Header Image
Home / ISIC Project / ISIC Melanoma Project: Metadata Working Group

ISIC Melanoma Project: Metadata Working Group

Aim

The aim of this working group is to develop a metadata model for digital images for dermatology.

Deliverables

  1. Metadata specification(s) for digital dermatology images that is informed by
    • Existing DICOM modules
    • ISIC Melanoma Project Technology and Technique standards Working Group and
    • Existing vendor metadata attributes
  2. EXIF to DICOM mapping
  3. Knowledge transfer and education (e.g. conference presentations, meeting presentations, publications) on the use of DICOM in dermatology to allow the dermatology community to become aware of DICOM and how it functions; thereby allowing persons to form a favourable or unfavourable attitude toward the use of DICOM.

Strategy

There is general consensus from members of the ISIC Melanoma project that the metadata initiative is best advanced using the Digital Image Communication in Medicine (DICOM) metadata model.

Adopting the DICOM metadata model involves developing an Information Object Definition (IOD) for digital dermatology images. An IOD is a specification that documents metadata attributes and logically groups and structures these attributes.

DICOM creates an IOD for every different type of DICOM object (e.g. CT image IOD, MR image IOD, Ophthalmic Photograph IOD, Softcopy presentation state IOD, Basic Text Structured Report IOD). Many of the modules that have been created for other IODs can be re-used when we create a dermatology specific IOD. The reusable modules include: patient, general study, general series, general equipment and general image.

Hence, the scope of our work is to create a Dermatology Photography IOD but more specifically create the dermatology specific modules for this IOD and re-use the already defined modules (patient, general study, general series, general equipment and general image).

To create the dermatology specific modules we will follow a bottom-up approach. That is, we will identify the attributes we want to store and then organise these into modules. We need to cross reference the identified attributes with the DICOM data dictionary to check if the attribute already exists. (There is the possibility that many of the photographic attributes will exist as there is a mature Ophthalmic Photography IOD). If the attributes do not need to exist we need to propose them as new DICOM attributes.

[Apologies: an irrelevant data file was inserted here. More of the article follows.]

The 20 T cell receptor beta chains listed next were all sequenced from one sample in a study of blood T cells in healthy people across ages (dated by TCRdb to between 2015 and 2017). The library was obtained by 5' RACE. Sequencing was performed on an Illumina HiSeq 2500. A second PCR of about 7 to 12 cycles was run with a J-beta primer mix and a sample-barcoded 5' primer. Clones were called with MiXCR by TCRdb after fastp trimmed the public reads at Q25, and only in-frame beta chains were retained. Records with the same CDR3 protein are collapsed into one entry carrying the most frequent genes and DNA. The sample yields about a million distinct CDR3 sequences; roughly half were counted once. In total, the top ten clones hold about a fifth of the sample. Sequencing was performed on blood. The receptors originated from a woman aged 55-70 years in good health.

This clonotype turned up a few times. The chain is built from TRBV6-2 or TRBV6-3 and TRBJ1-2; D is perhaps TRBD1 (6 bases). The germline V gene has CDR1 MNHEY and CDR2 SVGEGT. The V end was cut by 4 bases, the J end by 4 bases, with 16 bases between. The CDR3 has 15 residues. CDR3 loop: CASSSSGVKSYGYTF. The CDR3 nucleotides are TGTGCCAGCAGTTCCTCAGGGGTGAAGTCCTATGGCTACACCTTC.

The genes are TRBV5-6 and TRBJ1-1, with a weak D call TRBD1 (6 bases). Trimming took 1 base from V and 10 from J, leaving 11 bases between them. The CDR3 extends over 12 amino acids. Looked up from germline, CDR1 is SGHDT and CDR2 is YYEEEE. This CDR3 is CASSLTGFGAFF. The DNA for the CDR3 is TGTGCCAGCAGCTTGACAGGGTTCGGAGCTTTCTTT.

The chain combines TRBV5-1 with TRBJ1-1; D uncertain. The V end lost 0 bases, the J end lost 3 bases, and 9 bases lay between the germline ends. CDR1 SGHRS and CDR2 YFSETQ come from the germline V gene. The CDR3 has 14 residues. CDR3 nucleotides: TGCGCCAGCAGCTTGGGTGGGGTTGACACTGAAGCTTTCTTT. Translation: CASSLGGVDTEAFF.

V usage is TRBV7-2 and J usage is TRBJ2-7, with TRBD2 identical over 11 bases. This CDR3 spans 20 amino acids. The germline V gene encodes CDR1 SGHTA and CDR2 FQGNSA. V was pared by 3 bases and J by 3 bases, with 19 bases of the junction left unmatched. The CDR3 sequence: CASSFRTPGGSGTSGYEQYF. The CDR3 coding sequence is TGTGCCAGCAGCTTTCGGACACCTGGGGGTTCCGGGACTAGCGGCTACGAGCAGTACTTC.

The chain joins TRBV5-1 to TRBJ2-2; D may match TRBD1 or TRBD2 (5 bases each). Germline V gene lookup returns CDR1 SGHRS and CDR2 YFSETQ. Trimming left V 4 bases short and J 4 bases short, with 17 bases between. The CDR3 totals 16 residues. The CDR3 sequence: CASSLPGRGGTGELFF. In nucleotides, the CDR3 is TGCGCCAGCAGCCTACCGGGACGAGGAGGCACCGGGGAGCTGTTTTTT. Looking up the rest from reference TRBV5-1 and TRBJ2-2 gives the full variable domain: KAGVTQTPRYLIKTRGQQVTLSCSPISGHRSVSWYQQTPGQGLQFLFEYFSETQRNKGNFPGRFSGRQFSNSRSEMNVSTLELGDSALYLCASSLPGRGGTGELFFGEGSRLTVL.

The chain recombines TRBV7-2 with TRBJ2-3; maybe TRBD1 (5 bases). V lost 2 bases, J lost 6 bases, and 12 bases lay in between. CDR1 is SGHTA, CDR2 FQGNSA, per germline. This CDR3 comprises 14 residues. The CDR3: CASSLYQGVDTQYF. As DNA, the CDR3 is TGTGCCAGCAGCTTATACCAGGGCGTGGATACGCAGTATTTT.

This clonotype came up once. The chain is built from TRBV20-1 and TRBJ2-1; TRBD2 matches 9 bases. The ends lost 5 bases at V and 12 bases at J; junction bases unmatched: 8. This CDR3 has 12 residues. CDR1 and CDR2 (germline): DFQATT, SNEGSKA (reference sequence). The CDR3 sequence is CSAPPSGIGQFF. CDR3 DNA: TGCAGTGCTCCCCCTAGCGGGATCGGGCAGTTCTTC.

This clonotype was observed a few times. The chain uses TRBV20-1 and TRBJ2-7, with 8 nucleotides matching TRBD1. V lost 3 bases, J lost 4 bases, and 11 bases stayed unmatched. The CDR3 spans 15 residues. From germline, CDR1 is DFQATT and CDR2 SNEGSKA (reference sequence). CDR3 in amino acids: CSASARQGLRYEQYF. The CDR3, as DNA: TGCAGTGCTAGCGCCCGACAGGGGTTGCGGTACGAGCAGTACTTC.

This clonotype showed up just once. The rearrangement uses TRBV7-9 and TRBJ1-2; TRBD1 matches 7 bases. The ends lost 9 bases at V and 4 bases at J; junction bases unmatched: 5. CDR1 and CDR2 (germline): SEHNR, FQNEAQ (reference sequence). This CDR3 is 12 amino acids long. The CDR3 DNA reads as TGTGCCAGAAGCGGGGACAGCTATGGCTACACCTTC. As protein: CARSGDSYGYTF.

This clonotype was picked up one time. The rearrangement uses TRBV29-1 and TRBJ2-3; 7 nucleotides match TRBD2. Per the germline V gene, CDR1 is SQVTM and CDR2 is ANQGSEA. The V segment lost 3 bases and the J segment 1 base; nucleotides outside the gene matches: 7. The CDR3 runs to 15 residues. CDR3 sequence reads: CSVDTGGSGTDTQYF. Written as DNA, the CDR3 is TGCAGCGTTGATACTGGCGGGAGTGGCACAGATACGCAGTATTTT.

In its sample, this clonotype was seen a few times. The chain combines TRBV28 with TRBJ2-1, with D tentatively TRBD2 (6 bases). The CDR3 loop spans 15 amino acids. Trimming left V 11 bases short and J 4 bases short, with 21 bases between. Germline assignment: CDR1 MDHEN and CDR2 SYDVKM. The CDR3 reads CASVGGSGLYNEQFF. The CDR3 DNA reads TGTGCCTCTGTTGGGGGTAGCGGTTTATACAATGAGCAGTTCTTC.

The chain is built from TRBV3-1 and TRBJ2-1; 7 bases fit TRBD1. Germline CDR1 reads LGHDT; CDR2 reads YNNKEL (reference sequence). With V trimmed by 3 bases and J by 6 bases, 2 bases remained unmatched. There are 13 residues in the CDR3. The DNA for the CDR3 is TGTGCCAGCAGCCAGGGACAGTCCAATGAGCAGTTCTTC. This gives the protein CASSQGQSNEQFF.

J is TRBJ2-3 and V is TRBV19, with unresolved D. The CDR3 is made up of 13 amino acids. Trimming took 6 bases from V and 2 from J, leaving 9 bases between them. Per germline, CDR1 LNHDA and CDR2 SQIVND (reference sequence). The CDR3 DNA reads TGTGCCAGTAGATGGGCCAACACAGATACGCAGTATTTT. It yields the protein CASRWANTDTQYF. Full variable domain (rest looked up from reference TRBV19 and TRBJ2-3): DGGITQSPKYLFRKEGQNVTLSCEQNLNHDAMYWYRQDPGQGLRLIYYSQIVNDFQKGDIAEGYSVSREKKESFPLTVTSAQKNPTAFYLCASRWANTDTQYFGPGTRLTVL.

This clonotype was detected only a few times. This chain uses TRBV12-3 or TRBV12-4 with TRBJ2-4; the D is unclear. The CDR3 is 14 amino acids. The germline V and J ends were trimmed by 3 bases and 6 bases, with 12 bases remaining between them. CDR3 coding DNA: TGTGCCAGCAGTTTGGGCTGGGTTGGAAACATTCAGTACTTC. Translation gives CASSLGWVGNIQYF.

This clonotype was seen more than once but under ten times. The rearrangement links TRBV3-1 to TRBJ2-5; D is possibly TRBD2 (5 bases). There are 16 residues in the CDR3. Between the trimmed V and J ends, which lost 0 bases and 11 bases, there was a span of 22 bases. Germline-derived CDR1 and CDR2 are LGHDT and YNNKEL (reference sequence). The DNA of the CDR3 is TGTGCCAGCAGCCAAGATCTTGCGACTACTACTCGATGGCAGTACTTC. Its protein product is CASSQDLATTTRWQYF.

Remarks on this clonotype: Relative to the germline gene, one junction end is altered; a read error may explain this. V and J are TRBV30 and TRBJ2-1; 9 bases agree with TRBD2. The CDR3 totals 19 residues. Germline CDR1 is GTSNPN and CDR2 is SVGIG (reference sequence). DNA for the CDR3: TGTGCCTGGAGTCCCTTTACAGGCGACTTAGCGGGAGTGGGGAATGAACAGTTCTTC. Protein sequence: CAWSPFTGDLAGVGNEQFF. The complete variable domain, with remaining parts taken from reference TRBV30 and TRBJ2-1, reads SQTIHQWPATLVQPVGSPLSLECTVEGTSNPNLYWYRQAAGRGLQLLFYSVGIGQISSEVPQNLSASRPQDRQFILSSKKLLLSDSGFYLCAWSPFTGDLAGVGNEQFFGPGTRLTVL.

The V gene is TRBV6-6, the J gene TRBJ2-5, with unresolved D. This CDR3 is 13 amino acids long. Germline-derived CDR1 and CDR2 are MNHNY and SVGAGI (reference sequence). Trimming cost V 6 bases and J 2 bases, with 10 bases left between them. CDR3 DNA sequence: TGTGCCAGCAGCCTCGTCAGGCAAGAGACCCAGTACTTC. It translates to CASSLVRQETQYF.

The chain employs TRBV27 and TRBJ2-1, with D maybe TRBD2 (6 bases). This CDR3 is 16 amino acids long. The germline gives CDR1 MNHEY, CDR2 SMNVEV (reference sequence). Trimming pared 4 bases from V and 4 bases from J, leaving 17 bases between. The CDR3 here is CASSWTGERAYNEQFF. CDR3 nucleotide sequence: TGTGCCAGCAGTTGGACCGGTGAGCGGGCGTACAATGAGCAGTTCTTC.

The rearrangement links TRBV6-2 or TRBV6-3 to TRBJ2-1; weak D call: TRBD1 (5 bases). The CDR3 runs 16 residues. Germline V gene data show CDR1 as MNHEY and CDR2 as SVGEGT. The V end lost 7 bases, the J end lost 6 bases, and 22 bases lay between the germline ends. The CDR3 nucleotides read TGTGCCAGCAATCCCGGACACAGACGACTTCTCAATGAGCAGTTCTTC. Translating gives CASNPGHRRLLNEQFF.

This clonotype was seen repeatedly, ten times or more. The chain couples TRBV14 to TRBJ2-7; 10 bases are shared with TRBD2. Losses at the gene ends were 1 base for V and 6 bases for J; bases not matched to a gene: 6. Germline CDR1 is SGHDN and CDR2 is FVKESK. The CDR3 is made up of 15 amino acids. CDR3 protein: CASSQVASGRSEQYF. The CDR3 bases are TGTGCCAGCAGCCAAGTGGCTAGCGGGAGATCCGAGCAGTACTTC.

How will we identify which attributes we need to store?

The metadata working group have identified a two-step strategy to identify dermatology specific attributes.

Step 1: Technology and techniques standards from the ISIC Melanoma project

The ISIC technology and technique working groups will establish standards for dermatological imaging which may include:

  • Technical parameters for images (e.g. spatial resolution, colour resolution, image compression algorithms etc.)
  • Acquisition parameters (e.g. flash, light source, aperture, focal length etc.)
  • Imaging techniques (e.g. patient orientation, pose,  having object of known size” to be included in the image for scaling, flag indicating if the patient is identifiable from image)

The outcomes of this working group will inform us of many of the attributes that will need to be stored in the metadata model— for example, if a minimum spatial resolution is recommended by technology and technique working group we will need to store spatial resolution in the metadata. This will allow auditing of dermatology images to ensure the meet the recommended metrics for spatial resolution.

Step 2: Identify metadata attributes from IODs implemented by dermatology imaging vendors

The metadata working group will compile a list of digital dermatology imaging products. Products will be assessed for use of DICOM.  Example images from the vendor +/- the products DICOM conformance statement will be examined for metadata attributes that could contribute to the dermatology specific IOD. It is envisaged that these attributes may be stored in private (proprietary) elements due to there being no dermatology specific IOD available for use.

Identifying the source of metadata attributes

Exchangeable image file format (EXIF) is a metadata standard that is supported by almost all digital camera manufacturers including smartphone devices. EXIF metadata tags are stored within the image file (e.g. JPEG, TIFF) produced by the device.